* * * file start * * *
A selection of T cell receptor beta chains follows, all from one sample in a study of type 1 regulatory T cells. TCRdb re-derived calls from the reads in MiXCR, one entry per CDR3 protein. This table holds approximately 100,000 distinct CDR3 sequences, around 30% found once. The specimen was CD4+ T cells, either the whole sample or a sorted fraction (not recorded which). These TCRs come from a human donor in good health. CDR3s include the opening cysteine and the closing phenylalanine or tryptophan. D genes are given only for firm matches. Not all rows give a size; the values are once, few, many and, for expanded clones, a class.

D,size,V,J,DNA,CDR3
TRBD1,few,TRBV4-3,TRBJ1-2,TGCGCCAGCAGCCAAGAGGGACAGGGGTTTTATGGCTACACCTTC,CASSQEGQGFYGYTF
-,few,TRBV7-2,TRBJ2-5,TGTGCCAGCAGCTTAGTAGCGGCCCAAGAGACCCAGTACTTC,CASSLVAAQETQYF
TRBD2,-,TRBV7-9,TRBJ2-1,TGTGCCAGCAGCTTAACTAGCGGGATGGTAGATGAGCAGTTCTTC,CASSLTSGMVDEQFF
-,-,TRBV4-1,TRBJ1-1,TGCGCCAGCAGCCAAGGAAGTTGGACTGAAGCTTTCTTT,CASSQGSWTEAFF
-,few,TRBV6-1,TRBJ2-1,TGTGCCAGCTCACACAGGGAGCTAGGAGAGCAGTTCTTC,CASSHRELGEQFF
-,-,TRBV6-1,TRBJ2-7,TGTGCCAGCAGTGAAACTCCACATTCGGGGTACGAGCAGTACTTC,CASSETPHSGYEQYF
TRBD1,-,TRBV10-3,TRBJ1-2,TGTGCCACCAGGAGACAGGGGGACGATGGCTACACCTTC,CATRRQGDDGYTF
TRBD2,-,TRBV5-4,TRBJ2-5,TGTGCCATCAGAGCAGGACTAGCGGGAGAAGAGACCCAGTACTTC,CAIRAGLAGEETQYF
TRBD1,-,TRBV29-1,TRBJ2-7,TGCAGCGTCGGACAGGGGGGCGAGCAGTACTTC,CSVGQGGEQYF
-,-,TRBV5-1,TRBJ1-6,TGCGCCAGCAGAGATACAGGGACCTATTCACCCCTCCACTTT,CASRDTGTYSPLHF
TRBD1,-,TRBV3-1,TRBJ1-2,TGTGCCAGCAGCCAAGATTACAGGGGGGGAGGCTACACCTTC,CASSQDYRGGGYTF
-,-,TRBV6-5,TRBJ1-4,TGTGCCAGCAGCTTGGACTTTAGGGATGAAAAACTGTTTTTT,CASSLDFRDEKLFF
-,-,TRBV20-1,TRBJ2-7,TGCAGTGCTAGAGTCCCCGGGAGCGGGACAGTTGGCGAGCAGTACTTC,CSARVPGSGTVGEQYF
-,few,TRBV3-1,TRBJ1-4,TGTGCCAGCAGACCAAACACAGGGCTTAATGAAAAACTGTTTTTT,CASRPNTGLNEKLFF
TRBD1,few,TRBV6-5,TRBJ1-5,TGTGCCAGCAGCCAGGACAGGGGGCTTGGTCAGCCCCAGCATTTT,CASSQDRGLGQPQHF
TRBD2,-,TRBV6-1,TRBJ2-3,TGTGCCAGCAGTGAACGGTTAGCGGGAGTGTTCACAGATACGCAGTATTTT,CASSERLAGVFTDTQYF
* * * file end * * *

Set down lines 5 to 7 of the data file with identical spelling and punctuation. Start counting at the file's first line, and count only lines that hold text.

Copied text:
TRBD2,-,TRBV7-9,TRBJ2-1,TGTGCCAGCAGCTTAACTAGCGGGATGGTAGATGAGCAGTTCTTC,CASSLTSGMVDEQFF
-,-,TRBV4-1,TRBJ1-1,TGCGCCAGCAGCCAAGGAAGTTGGACTGAAGCTTTCTTT,CASSQGSWTEAFF
-,few,TRBV6-1,TRBJ2-1,TGTGCCAGCTCACACAGGGAGCTAGGAGAGCAGTTCTTC,CASSHRELGEQFF